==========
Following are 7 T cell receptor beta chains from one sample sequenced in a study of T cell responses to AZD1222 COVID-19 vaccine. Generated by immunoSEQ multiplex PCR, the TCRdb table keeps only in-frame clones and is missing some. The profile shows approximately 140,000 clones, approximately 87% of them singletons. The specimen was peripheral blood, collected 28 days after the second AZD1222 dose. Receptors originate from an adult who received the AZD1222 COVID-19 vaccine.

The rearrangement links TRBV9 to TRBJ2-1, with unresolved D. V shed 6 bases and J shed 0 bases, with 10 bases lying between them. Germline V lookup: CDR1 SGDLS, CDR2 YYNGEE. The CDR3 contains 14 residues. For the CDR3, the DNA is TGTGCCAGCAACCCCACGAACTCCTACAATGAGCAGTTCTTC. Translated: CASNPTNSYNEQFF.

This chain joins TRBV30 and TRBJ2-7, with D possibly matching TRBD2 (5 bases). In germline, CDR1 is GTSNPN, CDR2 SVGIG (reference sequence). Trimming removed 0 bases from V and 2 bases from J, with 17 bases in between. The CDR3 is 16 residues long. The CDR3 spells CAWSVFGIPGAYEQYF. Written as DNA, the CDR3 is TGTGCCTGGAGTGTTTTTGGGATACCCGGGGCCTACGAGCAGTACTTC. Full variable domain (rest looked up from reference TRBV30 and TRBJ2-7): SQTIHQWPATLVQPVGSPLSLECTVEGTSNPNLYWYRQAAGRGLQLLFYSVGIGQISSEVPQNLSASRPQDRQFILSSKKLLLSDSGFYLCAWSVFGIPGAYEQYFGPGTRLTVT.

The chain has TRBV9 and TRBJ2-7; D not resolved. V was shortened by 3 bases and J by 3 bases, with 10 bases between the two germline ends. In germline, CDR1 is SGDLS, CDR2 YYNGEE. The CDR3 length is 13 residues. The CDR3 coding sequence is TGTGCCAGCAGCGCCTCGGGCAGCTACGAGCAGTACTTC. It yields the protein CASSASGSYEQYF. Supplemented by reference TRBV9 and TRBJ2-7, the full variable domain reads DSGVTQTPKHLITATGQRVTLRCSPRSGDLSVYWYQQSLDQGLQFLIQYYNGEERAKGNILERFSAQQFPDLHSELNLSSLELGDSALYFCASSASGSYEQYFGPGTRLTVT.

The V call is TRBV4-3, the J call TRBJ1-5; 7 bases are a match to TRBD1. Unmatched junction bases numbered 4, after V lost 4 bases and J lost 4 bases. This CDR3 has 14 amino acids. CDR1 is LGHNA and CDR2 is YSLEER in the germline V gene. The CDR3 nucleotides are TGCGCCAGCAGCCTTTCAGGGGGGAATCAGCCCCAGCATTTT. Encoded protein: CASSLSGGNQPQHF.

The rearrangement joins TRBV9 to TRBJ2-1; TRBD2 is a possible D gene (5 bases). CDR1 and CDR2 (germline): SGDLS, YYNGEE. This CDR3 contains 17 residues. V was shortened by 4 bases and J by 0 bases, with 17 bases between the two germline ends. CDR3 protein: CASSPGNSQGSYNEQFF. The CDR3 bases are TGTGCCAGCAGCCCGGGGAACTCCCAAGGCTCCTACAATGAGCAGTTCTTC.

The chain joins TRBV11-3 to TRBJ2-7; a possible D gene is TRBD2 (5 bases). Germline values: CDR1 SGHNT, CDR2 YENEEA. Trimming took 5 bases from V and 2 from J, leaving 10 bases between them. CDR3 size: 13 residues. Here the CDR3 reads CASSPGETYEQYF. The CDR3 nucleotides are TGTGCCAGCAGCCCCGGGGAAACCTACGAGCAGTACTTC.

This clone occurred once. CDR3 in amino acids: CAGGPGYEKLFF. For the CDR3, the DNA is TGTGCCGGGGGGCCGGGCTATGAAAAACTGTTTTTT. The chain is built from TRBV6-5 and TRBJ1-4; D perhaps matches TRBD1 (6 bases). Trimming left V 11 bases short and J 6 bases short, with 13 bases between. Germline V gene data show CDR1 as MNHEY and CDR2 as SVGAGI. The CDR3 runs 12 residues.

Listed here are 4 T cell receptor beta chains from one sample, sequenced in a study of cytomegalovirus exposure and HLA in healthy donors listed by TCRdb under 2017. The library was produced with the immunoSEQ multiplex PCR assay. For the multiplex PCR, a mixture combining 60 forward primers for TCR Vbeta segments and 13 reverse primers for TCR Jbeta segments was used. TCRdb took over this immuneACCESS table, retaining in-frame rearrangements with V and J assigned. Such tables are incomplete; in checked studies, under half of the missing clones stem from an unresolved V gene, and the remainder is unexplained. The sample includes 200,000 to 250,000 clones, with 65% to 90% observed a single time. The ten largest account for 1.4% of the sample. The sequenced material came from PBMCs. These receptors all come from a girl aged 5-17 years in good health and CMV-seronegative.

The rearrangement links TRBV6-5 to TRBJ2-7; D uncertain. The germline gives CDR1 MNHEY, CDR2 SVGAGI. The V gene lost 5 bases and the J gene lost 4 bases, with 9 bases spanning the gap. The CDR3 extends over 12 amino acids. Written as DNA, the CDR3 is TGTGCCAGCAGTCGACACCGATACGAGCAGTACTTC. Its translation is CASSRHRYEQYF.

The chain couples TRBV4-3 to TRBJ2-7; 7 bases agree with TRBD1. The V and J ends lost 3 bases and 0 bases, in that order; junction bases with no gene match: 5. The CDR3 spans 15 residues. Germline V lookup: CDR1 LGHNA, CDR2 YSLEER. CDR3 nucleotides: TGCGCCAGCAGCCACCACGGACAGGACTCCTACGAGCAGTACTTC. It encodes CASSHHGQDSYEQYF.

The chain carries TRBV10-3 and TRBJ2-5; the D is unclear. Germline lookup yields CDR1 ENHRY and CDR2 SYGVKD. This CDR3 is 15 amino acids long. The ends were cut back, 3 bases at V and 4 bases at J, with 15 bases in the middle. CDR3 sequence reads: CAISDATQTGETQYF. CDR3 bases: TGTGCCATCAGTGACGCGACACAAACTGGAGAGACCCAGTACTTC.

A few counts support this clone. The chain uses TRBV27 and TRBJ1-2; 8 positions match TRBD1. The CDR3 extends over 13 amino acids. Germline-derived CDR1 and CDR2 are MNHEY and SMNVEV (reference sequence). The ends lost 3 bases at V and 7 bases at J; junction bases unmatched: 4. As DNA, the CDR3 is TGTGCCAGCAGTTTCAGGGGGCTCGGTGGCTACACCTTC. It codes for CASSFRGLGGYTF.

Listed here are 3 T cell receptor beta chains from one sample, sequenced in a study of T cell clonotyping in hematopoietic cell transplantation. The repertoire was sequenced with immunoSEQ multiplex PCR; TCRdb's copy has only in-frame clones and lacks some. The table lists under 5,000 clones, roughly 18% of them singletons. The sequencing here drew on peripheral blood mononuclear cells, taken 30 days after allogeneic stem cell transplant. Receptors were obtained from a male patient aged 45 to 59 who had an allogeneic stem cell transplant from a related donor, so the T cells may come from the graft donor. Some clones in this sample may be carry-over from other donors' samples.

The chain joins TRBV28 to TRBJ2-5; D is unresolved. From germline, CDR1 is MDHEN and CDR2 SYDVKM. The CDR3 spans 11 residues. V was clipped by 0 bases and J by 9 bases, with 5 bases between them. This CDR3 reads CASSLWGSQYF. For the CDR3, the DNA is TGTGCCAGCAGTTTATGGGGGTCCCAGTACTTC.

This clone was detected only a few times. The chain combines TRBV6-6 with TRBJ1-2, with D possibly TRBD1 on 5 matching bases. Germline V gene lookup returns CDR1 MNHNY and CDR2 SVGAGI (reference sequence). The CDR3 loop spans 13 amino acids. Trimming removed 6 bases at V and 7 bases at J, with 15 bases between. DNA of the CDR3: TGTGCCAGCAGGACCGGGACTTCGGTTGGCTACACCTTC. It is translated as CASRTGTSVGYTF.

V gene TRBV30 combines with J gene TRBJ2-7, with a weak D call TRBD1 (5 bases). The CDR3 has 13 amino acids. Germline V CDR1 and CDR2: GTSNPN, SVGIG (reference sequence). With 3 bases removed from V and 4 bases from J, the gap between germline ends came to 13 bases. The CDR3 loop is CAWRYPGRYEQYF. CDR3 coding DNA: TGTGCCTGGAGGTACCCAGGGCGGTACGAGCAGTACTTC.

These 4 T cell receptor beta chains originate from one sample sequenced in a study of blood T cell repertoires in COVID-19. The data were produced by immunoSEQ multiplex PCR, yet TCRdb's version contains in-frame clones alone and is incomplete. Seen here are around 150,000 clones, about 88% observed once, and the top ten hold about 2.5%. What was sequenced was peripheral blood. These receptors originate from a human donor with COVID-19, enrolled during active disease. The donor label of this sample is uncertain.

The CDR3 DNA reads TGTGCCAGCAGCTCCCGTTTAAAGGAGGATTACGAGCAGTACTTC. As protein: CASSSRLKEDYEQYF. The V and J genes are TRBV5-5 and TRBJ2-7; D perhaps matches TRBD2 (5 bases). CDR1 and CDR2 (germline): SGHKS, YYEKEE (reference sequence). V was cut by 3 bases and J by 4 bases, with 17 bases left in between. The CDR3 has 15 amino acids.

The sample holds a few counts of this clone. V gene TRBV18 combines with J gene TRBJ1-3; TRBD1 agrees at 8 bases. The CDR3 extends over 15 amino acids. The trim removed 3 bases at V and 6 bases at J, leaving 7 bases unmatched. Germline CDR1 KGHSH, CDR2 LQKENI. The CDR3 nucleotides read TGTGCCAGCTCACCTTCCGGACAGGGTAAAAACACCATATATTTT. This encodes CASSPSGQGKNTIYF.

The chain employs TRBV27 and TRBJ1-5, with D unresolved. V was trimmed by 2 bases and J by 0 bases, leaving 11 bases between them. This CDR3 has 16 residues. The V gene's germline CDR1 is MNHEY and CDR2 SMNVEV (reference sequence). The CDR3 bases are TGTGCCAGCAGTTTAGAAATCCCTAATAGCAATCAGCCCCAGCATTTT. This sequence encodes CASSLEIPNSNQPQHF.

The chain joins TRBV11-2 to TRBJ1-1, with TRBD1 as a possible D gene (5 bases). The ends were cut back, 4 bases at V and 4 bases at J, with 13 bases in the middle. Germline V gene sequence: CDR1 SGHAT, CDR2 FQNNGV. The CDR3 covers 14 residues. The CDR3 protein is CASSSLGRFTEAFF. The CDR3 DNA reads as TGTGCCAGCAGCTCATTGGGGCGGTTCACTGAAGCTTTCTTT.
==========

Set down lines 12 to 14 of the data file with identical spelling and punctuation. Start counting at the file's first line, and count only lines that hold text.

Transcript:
The chain carries TRBV10-3 and TRBJ2-5; the D is unclear. Germline lookup yields CDR1 ENHRY and CDR2 SYGVKD. This CDR3 is 15 amino acids long. The ends were cut back, 3 bases at V and 4 bases at J, with 15 bases in the middle. CDR3 sequence reads: CAISDATQTGETQYF. CDR3 bases: TGTGCCATCAGTGACGCGACACAAACTGGAGAGACCCAGTACTTC.

A few counts support this clone. The chain uses TRBV27 and TRBJ1-2; 8 positions match TRBD1. The CDR3 extends over 13 amino acids. Germline-derived CDR1 and CDR2 are MNHEY and SMNVEV (reference sequence). The ends lost 3 bases at V and 7 bases at J; junction bases unmatched: 4. As DNA, the CDR3 is TGTGCCAGCAGTTTCAGGGGGCTCGGTGGCTACACCTTC. It codes for CASSFRGLGGYTF.

Listed here are 3 T cell receptor beta chains from one sample, sequenced in a study of T cell clonotyping in hematopoietic cell transplantation. The repertoire was sequenced with immunoSEQ multiplex PCR; TCRdb's copy has only in-frame clones and lacks some. The table lists under 5,000 clones, roughly 18% of them singletons. The sequencing here drew on peripheral blood mononuclear cells, taken 30 days after allogeneic stem cell transplant. Receptors were obtained from a male patient aged 45 to 59 who had an allogeneic stem cell transplant from a related donor, so the T cells may come from the graft donor. Some clones in this sample may be carry-over from other donors' samples.